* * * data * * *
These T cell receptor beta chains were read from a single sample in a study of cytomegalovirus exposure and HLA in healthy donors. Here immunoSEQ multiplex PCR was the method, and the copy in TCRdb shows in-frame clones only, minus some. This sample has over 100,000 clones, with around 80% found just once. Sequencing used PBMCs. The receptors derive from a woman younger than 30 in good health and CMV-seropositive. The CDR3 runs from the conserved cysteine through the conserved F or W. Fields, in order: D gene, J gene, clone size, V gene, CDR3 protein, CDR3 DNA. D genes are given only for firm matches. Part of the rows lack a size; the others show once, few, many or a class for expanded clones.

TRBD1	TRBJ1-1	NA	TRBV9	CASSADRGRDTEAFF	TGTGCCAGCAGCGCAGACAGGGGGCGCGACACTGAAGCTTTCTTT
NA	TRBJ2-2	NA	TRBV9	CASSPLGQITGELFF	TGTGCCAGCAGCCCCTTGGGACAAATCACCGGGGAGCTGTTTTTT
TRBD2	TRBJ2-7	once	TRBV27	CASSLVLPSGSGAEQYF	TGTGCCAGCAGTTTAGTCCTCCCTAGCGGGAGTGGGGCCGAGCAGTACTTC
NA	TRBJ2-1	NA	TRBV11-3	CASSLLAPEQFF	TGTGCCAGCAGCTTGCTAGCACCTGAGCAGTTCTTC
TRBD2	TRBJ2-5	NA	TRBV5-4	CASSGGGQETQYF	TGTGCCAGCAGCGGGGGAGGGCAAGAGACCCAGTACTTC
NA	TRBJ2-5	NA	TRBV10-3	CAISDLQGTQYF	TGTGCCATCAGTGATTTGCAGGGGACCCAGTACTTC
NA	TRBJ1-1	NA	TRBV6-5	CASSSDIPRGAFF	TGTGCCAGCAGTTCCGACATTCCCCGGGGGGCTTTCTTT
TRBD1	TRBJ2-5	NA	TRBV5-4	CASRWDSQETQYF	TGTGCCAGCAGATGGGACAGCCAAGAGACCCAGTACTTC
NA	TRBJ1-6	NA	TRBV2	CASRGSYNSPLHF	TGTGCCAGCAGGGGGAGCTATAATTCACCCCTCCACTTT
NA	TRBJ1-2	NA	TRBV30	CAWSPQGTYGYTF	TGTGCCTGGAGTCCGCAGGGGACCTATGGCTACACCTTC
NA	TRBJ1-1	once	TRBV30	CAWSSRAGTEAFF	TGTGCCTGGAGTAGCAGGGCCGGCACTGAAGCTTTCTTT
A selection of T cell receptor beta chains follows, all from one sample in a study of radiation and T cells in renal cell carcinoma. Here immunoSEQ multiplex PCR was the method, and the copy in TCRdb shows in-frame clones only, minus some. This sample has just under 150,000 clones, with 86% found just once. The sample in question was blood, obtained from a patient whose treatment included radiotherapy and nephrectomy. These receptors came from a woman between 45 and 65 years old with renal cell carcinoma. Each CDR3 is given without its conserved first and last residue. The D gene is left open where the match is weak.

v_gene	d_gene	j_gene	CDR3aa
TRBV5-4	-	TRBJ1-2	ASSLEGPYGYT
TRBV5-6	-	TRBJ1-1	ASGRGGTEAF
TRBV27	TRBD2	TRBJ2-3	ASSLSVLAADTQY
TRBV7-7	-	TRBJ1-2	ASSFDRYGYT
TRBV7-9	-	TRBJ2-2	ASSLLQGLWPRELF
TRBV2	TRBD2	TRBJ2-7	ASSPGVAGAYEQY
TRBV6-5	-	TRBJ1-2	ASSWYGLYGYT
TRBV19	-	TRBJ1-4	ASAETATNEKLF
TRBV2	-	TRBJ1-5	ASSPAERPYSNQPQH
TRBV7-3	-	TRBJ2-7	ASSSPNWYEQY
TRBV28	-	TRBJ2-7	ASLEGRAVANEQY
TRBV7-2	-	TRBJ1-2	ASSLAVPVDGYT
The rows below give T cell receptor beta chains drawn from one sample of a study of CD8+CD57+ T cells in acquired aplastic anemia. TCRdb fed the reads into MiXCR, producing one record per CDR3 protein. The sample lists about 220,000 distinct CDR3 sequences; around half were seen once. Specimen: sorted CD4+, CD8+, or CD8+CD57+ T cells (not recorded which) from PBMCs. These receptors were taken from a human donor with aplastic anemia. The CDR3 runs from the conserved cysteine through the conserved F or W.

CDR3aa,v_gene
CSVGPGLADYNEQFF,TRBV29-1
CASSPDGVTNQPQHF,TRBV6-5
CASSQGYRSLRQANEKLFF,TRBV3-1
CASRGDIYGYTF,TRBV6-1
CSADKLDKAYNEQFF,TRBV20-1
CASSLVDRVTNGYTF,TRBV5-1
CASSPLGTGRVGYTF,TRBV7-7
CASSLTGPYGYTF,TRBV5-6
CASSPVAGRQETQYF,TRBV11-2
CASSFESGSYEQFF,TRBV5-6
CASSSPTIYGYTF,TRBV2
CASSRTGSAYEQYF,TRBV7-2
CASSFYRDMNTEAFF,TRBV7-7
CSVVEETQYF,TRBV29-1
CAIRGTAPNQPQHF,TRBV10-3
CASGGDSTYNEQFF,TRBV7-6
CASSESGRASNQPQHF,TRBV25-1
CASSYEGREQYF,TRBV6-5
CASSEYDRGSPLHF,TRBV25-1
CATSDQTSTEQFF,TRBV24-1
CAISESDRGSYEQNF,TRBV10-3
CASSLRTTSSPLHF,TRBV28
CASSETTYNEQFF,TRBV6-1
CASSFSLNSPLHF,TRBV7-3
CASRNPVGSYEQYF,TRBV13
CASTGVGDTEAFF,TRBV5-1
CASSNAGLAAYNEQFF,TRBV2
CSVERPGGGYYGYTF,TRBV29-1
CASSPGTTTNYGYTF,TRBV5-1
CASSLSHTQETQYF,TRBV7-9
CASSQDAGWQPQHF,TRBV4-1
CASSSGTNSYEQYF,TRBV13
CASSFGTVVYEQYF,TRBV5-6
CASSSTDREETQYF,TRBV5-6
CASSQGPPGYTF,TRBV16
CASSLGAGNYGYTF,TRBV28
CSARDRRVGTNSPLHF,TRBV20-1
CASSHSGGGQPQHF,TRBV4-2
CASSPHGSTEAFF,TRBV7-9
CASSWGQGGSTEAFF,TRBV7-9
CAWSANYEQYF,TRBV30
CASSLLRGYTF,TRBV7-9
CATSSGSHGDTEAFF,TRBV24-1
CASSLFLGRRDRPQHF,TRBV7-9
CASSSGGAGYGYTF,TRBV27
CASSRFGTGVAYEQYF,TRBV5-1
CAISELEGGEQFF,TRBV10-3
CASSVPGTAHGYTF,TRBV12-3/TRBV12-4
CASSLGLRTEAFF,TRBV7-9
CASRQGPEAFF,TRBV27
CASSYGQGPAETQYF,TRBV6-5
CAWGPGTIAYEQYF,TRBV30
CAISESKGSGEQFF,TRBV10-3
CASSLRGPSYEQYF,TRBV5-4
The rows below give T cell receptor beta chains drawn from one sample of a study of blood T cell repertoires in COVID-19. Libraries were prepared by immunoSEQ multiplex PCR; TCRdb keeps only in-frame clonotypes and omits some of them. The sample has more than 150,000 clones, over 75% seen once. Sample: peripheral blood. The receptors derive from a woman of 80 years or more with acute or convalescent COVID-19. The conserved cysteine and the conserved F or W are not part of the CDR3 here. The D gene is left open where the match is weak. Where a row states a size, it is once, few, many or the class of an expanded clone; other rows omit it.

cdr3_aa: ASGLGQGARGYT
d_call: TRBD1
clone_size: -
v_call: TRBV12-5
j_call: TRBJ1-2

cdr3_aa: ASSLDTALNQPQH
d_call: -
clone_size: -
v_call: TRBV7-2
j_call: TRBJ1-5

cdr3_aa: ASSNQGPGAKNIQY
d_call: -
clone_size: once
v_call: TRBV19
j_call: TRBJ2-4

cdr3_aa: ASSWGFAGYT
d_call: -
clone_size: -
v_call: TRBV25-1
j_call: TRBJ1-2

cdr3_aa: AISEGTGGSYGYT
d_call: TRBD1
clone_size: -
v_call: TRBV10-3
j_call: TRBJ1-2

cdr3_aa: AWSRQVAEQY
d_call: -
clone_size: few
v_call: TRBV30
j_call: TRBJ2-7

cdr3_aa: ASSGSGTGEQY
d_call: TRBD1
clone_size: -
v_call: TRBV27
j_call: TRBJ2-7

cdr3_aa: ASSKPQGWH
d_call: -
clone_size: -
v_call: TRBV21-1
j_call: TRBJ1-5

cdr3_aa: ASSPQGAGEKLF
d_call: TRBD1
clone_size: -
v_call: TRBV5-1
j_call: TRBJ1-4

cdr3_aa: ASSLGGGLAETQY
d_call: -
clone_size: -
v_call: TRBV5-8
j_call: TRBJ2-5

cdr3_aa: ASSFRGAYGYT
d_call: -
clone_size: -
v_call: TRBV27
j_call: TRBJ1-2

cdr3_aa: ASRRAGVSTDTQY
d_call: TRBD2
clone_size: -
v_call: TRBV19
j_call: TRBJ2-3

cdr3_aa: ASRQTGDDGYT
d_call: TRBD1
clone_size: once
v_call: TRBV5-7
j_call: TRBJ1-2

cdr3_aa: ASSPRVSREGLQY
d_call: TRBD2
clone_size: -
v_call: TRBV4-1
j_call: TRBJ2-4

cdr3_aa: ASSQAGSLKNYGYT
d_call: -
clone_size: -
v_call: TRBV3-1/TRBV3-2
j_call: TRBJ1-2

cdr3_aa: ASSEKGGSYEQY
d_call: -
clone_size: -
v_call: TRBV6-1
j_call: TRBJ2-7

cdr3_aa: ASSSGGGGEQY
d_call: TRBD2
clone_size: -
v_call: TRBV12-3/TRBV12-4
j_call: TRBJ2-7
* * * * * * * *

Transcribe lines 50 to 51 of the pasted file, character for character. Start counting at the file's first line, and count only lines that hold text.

CASSLRTTSSPLHF,TRBV28
CASSETTYNEQFF,TRBV6-1